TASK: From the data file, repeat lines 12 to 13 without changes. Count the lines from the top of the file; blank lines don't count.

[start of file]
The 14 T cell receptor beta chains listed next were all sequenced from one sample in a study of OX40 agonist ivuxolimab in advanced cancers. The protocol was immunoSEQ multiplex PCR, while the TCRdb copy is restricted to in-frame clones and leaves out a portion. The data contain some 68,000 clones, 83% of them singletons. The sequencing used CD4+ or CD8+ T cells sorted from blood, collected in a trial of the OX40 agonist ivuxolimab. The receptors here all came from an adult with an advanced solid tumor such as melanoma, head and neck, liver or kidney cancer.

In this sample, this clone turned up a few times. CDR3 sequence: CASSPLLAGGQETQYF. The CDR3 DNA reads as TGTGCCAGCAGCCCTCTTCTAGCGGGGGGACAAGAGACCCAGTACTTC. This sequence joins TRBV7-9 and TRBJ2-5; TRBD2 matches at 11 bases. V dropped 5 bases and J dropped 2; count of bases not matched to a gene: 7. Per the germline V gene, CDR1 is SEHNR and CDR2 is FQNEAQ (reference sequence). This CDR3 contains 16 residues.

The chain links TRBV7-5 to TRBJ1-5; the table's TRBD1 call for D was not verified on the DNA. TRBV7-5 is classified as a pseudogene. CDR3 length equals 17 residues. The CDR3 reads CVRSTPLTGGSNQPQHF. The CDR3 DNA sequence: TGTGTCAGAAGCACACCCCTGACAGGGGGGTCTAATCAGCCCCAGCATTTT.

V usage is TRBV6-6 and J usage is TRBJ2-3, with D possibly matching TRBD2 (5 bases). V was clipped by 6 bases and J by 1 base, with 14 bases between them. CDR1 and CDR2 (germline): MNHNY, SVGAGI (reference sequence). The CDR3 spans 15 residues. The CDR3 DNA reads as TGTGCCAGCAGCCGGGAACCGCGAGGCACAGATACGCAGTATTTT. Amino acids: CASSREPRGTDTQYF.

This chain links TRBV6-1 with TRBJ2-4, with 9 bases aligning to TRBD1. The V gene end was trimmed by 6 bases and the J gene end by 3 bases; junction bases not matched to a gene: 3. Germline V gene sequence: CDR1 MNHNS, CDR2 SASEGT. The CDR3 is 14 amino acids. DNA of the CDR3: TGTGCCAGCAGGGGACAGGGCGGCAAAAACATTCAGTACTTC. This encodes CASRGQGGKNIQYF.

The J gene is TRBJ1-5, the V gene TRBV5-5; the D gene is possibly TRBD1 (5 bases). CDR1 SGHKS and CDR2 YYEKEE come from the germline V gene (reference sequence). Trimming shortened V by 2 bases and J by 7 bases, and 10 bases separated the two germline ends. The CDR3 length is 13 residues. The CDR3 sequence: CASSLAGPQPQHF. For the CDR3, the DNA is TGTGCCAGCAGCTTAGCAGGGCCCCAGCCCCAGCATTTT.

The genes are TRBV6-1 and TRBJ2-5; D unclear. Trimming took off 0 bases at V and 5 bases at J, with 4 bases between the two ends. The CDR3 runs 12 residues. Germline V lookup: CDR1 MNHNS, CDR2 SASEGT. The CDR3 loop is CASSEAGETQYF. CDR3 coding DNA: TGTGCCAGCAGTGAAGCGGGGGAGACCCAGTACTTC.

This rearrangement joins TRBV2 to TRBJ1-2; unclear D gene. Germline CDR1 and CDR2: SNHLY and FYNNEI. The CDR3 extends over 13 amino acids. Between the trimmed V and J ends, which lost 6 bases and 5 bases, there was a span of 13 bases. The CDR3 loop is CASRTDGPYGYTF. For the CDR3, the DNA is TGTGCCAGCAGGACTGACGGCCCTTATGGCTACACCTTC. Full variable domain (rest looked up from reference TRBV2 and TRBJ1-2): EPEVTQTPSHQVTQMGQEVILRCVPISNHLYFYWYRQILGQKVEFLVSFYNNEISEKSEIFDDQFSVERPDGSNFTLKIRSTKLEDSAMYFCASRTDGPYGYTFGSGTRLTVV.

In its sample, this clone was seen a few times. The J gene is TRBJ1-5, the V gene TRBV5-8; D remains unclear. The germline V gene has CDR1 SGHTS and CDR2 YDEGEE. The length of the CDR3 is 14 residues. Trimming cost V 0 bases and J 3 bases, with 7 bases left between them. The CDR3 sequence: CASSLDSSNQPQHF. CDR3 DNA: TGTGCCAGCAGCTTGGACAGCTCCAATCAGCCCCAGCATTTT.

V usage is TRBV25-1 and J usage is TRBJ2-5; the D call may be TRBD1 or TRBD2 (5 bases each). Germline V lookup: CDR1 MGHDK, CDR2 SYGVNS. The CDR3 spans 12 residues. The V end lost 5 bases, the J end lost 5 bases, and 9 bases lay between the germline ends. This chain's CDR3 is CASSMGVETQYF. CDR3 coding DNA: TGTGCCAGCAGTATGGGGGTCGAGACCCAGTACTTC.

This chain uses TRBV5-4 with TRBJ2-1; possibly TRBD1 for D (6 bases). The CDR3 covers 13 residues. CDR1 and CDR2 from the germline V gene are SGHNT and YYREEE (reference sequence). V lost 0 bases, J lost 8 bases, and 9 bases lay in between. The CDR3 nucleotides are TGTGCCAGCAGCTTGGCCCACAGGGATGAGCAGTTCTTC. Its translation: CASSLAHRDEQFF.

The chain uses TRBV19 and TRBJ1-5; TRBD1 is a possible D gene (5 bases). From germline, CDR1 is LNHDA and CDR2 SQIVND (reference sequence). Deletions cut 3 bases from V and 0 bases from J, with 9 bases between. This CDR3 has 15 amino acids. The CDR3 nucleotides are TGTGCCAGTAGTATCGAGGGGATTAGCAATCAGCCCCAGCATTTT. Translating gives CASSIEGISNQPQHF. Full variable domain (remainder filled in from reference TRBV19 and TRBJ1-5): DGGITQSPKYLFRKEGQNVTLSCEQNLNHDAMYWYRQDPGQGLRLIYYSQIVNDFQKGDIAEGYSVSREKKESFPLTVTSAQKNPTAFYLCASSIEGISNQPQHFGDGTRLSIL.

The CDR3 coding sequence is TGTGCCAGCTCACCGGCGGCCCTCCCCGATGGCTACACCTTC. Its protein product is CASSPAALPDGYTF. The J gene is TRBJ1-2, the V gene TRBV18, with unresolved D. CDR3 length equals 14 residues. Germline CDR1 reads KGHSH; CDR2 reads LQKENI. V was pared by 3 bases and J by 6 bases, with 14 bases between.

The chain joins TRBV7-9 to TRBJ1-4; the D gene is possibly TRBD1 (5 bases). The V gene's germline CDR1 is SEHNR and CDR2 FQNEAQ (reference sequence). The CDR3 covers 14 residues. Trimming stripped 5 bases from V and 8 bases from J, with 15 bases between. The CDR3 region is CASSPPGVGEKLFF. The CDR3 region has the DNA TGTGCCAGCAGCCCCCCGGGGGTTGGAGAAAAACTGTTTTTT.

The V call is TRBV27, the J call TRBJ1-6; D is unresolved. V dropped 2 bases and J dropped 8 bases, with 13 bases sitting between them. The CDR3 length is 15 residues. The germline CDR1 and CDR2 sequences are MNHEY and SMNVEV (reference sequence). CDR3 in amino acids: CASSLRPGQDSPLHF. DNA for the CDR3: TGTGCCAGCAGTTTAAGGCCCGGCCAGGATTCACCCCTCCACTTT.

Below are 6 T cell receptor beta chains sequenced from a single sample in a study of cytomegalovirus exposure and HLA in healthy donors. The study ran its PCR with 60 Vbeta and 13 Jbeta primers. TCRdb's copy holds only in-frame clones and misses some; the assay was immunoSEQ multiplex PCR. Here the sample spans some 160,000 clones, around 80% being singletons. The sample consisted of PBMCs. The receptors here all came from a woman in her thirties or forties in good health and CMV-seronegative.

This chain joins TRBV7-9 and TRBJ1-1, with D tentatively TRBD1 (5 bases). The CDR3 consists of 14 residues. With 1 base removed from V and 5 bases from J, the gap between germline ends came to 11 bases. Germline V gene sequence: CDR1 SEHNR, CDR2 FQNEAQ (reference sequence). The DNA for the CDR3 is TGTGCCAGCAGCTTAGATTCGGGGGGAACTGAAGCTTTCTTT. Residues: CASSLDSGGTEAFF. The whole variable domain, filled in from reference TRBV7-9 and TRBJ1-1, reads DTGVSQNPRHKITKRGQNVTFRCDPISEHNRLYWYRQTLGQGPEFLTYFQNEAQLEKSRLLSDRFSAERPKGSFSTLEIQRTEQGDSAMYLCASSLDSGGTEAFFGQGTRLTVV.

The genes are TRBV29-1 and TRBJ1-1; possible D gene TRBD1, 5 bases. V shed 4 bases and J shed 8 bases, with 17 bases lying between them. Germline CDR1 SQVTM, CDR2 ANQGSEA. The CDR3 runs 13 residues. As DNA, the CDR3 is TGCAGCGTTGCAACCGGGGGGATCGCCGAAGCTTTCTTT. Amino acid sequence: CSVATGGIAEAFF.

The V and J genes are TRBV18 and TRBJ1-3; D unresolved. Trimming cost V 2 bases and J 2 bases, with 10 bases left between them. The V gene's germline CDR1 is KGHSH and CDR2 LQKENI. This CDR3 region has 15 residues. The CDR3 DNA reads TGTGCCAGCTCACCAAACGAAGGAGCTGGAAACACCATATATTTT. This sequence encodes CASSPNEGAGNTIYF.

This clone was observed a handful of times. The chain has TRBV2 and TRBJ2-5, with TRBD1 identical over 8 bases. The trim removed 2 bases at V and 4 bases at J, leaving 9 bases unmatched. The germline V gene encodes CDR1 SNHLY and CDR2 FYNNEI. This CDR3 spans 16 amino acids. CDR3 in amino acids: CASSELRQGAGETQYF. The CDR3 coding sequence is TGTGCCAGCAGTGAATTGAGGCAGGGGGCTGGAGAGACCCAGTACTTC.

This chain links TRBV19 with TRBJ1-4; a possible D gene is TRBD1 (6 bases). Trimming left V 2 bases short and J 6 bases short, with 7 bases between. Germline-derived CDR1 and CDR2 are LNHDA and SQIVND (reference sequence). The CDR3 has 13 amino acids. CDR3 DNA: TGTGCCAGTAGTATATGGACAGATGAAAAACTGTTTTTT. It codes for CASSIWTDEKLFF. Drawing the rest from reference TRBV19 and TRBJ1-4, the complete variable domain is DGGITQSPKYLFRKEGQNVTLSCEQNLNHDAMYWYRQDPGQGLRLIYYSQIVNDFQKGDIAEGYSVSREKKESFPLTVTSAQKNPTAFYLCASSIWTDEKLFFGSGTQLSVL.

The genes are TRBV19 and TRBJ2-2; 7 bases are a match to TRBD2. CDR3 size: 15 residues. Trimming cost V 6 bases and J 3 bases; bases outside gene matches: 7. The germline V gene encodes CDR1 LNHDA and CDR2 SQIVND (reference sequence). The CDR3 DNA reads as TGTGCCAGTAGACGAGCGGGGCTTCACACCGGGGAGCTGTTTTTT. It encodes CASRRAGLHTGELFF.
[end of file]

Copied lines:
The chain uses TRBV19 and TRBJ1-5; TRBD1 is a possible D gene (5 bases). From germline, CDR1 is LNHDA and CDR2 SQIVND (reference sequence). Deletions cut 3 bases from V and 0 bases from J, with 9 bases between. This CDR3 has 15 amino acids. The CDR3 nucleotides are TGTGCCAGTAGTATCGAGGGGATTAGCAATCAGCCCCAGCATTTT. Translating gives CASSIEGISNQPQHF. Full variable domain (remainder filled in from reference TRBV19 and TRBJ1-5): DGGITQSPKYLFRKEGQNVTLSCEQNLNHDAMYWYRQDPGQGLRLIYYSQIVNDFQKGDIAEGYSVSREKKESFPLTVTSAQKNPTAFYLCASSIEGISNQPQHFGDGTRLSIL.

The CDR3 coding sequence is TGTGCCAGCTCACCGGCGGCCCTCCCCGATGGCTACACCTTC. Its protein product is CASSPAALPDGYTF. The J gene is TRBJ1-2, the V gene TRBV18, with unresolved D. CDR3 length equals 14 residues. Germline CDR1 reads KGHSH; CDR2 reads LQKENI. V was pared by 3 bases and J by 6 bases, with 14 bases between.